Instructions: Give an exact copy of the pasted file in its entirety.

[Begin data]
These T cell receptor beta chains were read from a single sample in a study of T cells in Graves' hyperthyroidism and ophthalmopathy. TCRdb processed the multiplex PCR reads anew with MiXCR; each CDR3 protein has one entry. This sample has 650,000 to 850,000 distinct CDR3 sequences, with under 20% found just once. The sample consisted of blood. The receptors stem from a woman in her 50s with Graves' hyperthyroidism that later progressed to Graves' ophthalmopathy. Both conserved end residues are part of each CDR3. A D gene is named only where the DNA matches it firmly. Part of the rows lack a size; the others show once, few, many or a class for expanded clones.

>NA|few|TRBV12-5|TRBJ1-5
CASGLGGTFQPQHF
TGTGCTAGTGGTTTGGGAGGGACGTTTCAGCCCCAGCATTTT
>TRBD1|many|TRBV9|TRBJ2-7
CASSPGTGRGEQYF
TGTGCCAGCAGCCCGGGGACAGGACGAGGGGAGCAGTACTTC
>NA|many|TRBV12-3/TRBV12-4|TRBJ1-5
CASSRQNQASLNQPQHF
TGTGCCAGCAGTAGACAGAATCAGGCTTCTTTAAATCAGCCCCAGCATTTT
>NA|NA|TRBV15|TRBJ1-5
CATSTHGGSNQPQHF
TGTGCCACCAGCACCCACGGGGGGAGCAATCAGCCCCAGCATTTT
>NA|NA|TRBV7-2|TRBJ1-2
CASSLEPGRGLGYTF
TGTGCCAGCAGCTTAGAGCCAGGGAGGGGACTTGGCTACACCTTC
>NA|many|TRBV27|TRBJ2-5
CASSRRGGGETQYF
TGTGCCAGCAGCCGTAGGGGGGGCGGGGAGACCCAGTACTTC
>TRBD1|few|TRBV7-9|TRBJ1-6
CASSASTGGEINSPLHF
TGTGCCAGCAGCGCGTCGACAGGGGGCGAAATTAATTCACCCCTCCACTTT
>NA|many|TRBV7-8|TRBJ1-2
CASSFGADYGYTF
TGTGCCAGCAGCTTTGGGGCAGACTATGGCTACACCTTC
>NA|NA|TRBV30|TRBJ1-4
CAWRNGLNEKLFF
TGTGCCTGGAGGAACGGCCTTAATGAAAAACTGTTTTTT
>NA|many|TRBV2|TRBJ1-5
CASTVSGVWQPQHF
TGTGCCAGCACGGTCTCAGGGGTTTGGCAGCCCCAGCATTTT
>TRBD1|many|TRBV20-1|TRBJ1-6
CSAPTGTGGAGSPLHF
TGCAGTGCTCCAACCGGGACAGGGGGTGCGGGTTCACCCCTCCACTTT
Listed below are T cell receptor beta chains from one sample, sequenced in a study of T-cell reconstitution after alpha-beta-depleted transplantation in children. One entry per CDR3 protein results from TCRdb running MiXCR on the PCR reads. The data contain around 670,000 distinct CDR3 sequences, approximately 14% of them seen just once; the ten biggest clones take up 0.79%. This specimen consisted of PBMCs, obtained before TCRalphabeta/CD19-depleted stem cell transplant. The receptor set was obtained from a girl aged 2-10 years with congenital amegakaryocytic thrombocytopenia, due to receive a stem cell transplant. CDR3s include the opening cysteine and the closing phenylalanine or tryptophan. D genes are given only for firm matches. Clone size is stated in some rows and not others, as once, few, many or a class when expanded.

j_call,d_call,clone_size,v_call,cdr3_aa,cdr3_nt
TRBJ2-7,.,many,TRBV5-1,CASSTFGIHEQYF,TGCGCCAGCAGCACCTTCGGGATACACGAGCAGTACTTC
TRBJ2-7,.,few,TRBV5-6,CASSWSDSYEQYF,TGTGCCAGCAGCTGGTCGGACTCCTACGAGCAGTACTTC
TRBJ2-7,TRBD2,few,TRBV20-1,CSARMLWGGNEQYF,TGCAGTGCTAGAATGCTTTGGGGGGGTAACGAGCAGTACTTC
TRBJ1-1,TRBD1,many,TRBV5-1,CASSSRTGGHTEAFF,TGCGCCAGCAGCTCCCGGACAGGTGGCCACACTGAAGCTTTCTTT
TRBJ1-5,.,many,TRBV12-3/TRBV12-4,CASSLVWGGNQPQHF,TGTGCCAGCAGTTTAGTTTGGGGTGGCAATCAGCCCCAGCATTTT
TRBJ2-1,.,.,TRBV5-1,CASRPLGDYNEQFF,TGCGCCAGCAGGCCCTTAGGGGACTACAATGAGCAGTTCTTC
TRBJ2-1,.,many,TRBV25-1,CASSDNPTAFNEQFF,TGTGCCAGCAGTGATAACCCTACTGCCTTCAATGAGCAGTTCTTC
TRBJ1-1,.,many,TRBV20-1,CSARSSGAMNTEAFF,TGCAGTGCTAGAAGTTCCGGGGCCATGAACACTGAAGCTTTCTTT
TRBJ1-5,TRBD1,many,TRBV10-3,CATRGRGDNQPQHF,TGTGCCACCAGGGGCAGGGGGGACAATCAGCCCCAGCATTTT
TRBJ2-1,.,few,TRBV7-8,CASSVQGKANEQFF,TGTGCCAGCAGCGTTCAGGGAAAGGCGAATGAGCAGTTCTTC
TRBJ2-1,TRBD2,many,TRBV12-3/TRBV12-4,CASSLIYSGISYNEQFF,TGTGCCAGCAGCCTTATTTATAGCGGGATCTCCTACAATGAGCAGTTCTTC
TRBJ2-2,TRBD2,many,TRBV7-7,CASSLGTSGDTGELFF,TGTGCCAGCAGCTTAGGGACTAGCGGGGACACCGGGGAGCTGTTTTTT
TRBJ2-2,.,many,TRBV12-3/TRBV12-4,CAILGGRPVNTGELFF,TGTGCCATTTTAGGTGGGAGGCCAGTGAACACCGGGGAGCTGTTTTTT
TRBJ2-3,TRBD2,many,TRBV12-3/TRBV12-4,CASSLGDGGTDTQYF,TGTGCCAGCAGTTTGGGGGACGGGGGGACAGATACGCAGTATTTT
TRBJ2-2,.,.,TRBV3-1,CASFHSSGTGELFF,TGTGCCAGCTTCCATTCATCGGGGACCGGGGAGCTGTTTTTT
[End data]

These T cell receptor beta chains were read from a single sample in a study of T cells in Graves' hyperthyroidism and ophthalmopathy. TCRdb processed the multiplex PCR reads anew with MiXCR; each CDR3 protein has one entry. This sample has 650,000 to 850,000 distinct CDR3 sequences, with under 20% found just once. The sample consisted of blood. The receptors stem from a woman in her 50s with Graves' hyperthyroidism that later progressed to Graves' ophthalmopathy. Both conserved end residues are part of each CDR3. A D gene is named only where the DNA matches it firmly. Part of the rows lack a size; the others show once, few, many or a class for expanded clones.

>NA|few|TRBV12-5|TRBJ1-5
CASGLGGTFQPQHF
TGTGCTAGTGGTTTGGGAGGGACGTTTCAGCCCCAGCATTTT
>TRBD1|many|TRBV9|TRBJ2-7
CASSPGTGRGEQYF
TGTGCCAGCAGCCCGGGGACAGGACGAGGGGAGCAGTACTTC
>NA|many|TRBV12-3/TRBV12-4|TRBJ1-5
CASSRQNQASLNQPQHF
TGTGCCAGCAGTAGACAGAATCAGGCTTCTTTAAATCAGCCCCAGCATTTT
>NA|NA|TRBV15|TRBJ1-5
CATSTHGGSNQPQHF
TGTGCCACCAGCACCCACGGGGGGAGCAATCAGCCCCAGCATTTT
>NA|NA|TRBV7-2|TRBJ1-2
CASSLEPGRGLGYTF
TGTGCCAGCAGCTTAGAGCCAGGGAGGGGACTTGGCTACACCTTC
>NA|many|TRBV27|TRBJ2-5
CASSRRGGGETQYF
TGTGCCAGCAGCCGTAGGGGGGGCGGGGAGACCCAGTACTTC
>TRBD1|few|TRBV7-9|TRBJ1-6
CASSASTGGEINSPLHF
TGTGCCAGCAGCGCGTCGACAGGGGGCGAAATTAATTCACCCCTCCACTTT
>NA|many|TRBV7-8|TRBJ1-2
CASSFGADYGYTF
TGTGCCAGCAGCTTTGGGGCAGACTATGGCTACACCTTC
>NA|NA|TRBV30|TRBJ1-4
CAWRNGLNEKLFF
TGTGCCTGGAGGAACGGCCTTAATGAAAAACTGTTTTTT
>NA|many|TRBV2|TRBJ1-5
CASTVSGVWQPQHF
TGTGCCAGCACGGTCTCAGGGGTTTGGCAGCCCCAGCATTTT
>TRBD1|many|TRBV20-1|TRBJ1-6
CSAPTGTGGAGSPLHF
TGCAGTGCTCCAACCGGGACAGGGGGTGCGGGTTCACCCCTCCACTTT
Listed below are T cell receptor beta chains from one sample, sequenced in a study of T-cell reconstitution after alpha-beta-depleted transplantation in children. One entry per CDR3 protein results from TCRdb running MiXCR on the PCR reads. The data contain around 670,000 distinct CDR3 sequences, approximately 14% of them seen just once; the ten biggest clones take up 0.79%. This specimen consisted of PBMCs, obtained before TCRalphabeta/CD19-depleted stem cell transplant. The receptor set was obtained from a girl aged 2-10 years with congenital amegakaryocytic thrombocytopenia, due to receive a stem cell transplant. CDR3s include the opening cysteine and the closing phenylalanine or tryptophan. D genes are given only for firm matches. Clone size is stated in some rows and not others, as once, few, many or a class when expanded.

j_call,d_call,clone_size,v_call,cdr3_aa,cdr3_nt
TRBJ2-7,.,many,TRBV5-1,CASSTFGIHEQYF,TGCGCCAGCAGCACCTTCGGGATACACGAGCAGTACTTC
TRBJ2-7,.,few,TRBV5-6,CASSWSDSYEQYF,TGTGCCAGCAGCTGGTCGGACTCCTACGAGCAGTACTTC
TRBJ2-7,TRBD2,few,TRBV20-1,CSARMLWGGNEQYF,TGCAGTGCTAGAATGCTTTGGGGGGGTAACGAGCAGTACTTC
TRBJ1-1,TRBD1,many,TRBV5-1,CASSSRTGGHTEAFF,TGCGCCAGCAGCTCCCGGACAGGTGGCCACACTGAAGCTTTCTTT
TRBJ1-5,.,many,TRBV12-3/TRBV12-4,CASSLVWGGNQPQHF,TGTGCCAGCAGTTTAGTTTGGGGTGGCAATCAGCCCCAGCATTTT
TRBJ2-1,.,.,TRBV5-1,CASRPLGDYNEQFF,TGCGCCAGCAGGCCCTTAGGGGACTACAATGAGCAGTTCTTC
TRBJ2-1,.,many,TRBV25-1,CASSDNPTAFNEQFF,TGTGCCAGCAGTGATAACCCTACTGCCTTCAATGAGCAGTTCTTC
TRBJ1-1,.,many,TRBV20-1,CSARSSGAMNTEAFF,TGCAGTGCTAGAAGTTCCGGGGCCATGAACACTGAAGCTTTCTTT
TRBJ1-5,TRBD1,many,TRBV10-3,CATRGRGDNQPQHF,TGTGCCACCAGGGGCAGGGGGGACAATCAGCCCCAGCATTTT
TRBJ2-1,.,few,TRBV7-8,CASSVQGKANEQFF,TGTGCCAGCAGCGTTCAGGGAAAGGCGAATGAGCAGTTCTTC
TRBJ2-1,TRBD2,many,TRBV12-3/TRBV12-4,CASSLIYSGISYNEQFF,TGTGCCAGCAGCCTTATTTATAGCGGGATCTCCTACAATGAGCAGTTCTTC
TRBJ2-2,TRBD2,many,TRBV7-7,CASSLGTSGDTGELFF,TGTGCCAGCAGCTTAGGGACTAGCGGGGACACCGGGGAGCTGTTTTTT
TRBJ2-2,.,many,TRBV12-3/TRBV12-4,CAILGGRPVNTGELFF,TGTGCCATTTTAGGTGGGAGGCCAGTGAACACCGGGGAGCTGTTTTTT
TRBJ2-3,TRBD2,many,TRBV12-3/TRBV12-4,CASSLGDGGTDTQYF,TGTGCCAGCAGTTTGGGGGACGGGGGGACAGATACGCAGTATTTT
TRBJ2-2,.,.,TRBV3-1,CASFHSSGTGELFF,TGTGCCAGCTTCCATTCATCGGGGACCGGGGAGCTGTTTTTT